The Sunday of the Twelve Apostles

Here is our written online service celebrating the Fourth Sunday after Pentecost – the Sunday of the Twelve Apostles. We also celebrated Music Sunday and gave thanks for the role of music in the life of the church.

We come from scattered lives to meet with God. Let us recognise his presence with us.

As God’s people we have gathered:

Let us worship him together.

May the Father of all mercies cleanse us from our sins,
and restore us in his image
to the praise and glory of his name, through Jesus Christ our Lord.



Exodus 19: 2-8a
Romans 5: 1-8
Matthew 9: 35-10:8

Our sermon today is written by Rev Jake DeJonge.

+  Jesus said: ’The harvest is plentiful, but the labourers are few; therefore ask the Lord of the harvest to send out labourers into his harvest.’

Have you ever noticed what peculiar group of people our Lord appointed as his representatives. Not only in the first group of what we call his disciples, which means pupils or learners or apprentices; later on they are called apostles and that means those who are being sent to bring a message, to bring the joyful message of the reign of the God who is there for people, who is with people.

There are some peculiar people in that group of first apostles Jesus sent out; more about that later.

But first I want to share a strong memory that came to me when thinking about this Sunday and the time we live in. It is a song from the late sixties, 1967 I discovered on internet, a song by Four Jacks and a Jill: “It’s a strange, strange world we live in Master Jack….” Perhaps you remember it as well, probably not, I’ll be 82 this year!  I asked my wife Irene if she knew it. Oh yes, she answered, you sing it all the time! That was mid-sixties, I had just moved from Canada to Johannesburg, South Africa, with the idea of travelling round the world and back to Canada. Not quite the way it turned out, but that is another story.

“It’s a strange, strange world we live in Master Jack….”  We can say the same thing really about lots of things, like about Moses for example, of whom we heard in the first reading, and about most of the prophets, of whom John the Baptizer was the last; and what a character he was.

We can with equal justice say it about the life of the church, long past and present, that often the most unexpected persons are called by God and the Church to proclaim the message of Jesus.   Perhaps it might even be you!

“It’s a strange, strange world we live in Master Jack….”   Just have a look at all the priests, all the ministers you have had in your life, and still have, to share with you the message of Jesus in word and sacrament. In these ministers, also, you find a great variety of people, with differing gifts and temperaments and personalities, and different backgrounds and experience; but they are all men and women who know, who are convinced, that they have been called by God;  and the Church has confirmed that call;  called by God and sent by God to do the work of a priest in His Church.

But let us have a further look at today’s gospel reading.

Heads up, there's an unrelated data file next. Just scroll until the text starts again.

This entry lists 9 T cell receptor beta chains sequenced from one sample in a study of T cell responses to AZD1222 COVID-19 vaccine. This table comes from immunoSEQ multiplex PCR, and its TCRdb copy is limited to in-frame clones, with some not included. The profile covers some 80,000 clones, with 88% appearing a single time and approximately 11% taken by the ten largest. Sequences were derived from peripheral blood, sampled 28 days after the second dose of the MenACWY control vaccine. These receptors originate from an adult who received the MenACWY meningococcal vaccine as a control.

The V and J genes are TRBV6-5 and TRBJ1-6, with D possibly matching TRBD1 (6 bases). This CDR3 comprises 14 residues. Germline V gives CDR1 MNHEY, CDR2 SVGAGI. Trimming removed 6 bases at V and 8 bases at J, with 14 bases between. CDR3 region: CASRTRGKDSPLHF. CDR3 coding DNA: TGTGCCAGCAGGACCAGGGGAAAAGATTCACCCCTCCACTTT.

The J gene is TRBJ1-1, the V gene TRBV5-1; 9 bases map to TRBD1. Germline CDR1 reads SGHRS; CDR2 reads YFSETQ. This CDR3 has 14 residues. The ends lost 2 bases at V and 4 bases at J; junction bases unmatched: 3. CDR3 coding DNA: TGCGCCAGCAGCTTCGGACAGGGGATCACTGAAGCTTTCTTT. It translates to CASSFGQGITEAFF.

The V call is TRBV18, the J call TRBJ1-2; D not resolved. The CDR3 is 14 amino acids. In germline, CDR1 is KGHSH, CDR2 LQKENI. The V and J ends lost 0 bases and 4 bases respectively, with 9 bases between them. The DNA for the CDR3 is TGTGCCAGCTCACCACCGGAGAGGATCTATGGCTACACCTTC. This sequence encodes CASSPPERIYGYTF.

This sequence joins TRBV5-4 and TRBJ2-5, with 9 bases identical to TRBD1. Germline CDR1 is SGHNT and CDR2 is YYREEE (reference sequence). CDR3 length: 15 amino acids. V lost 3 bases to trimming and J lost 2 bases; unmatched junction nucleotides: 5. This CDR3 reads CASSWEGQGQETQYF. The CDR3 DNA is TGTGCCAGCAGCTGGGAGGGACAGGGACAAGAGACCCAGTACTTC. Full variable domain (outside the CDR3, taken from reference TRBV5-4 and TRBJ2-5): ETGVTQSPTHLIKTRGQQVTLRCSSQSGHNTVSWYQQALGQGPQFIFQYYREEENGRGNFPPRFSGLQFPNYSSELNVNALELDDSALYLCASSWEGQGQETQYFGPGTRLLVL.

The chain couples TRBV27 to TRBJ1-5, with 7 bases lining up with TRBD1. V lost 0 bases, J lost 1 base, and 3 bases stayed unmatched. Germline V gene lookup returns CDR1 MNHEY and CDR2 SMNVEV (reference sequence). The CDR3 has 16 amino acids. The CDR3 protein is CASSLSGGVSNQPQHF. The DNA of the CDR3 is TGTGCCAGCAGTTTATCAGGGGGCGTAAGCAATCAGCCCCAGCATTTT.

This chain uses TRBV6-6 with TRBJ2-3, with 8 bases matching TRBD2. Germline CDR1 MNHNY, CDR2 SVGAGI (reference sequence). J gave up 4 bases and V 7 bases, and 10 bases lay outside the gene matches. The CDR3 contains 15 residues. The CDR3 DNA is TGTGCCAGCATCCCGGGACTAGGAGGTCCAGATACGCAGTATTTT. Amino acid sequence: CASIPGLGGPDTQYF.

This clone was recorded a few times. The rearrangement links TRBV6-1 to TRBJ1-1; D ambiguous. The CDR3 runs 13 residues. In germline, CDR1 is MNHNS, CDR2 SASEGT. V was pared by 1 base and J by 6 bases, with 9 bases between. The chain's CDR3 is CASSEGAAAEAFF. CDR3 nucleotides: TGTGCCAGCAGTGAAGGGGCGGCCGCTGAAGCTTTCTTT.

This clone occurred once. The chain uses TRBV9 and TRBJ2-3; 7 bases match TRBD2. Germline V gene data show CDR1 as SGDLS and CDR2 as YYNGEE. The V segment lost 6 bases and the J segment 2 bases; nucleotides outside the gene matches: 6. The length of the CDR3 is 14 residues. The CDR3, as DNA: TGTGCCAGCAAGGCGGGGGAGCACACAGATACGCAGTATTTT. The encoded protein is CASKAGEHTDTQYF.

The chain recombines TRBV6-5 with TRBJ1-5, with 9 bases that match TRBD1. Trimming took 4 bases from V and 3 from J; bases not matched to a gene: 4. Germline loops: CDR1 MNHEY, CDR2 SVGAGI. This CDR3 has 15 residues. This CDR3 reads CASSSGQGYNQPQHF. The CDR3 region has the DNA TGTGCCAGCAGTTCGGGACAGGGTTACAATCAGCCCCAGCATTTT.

During a long journey past the towns and villages of Galilee, where he preaches the kingdom and conducts services of healing, during this tour Jesus becomes touched, touched to the core of his being, by the spiritual and emotional poverty and needs of the people he encounters. They are confused and disturbed, they feel helpless and lost and there appears to be no one to direct them and lead them. They were, as the gospel says, like sheep without a shepherd.

Had they known the song, they probably also would have sung: “It’s a strange, strange world we live in Master Jack….” And then the gospel continues with the words l quoted as a text, words of Jesus to his disciples, his learners, his apprentices: ‘The harvest is plentiful, but the labourers are few; therefore ask the Lord of the harvest to send out labourers into his harvest.’

And then Jesus sends out his own disciples, his apprentices and makes them apostles, makes them into those who are sent out; Jesus sends them out with a message, a message with power, to show in word and deed that the reign of God has begun in a new way in Jesus, and that in the power of the Spirit that Jesus sends, there can he wholeness of life, there can be a new balance to life and a sense of peace and wellbeing and direction and purpose.

In this time of corona, of fear, anxiety, confusion, we can do with some encouragement like this.  Jesus tells those He calls and sends, to stay among their own people to start off with; start in the family, go to the lost sheep of the house of Israel.

The situation in the world around us is, on the one hand much different from that in the gospel, yet on the other hand it is basically the same. There is, close at hand and further away, so much fear and anxiety of Covid 19, and of the economic impact that has, and is going to have, fear of an uncertain future. And there are so many people who go through life neglected and exhausted, who have been hurt, damaged by life, and are confused and feel helpless in a community and world that fails to relate to them and to their needs, especially now. They do not know where to turn and wherever they look they seem to be disappointed or rejected; they too are like sheep without a shepherd.

Yet, to that group and to ourselves, in our communities, comes the message that there is hope; that we must never despair. The hope I refer to, is the hope which, as St. Paul puts it in the reading from Romans, the hope which is stronger than hardship and challenge and suffering, because that hope stems from God who has reached out to us while we were in bad shape, spiritually, mentally and gave us peace with God through Jesus our Lord.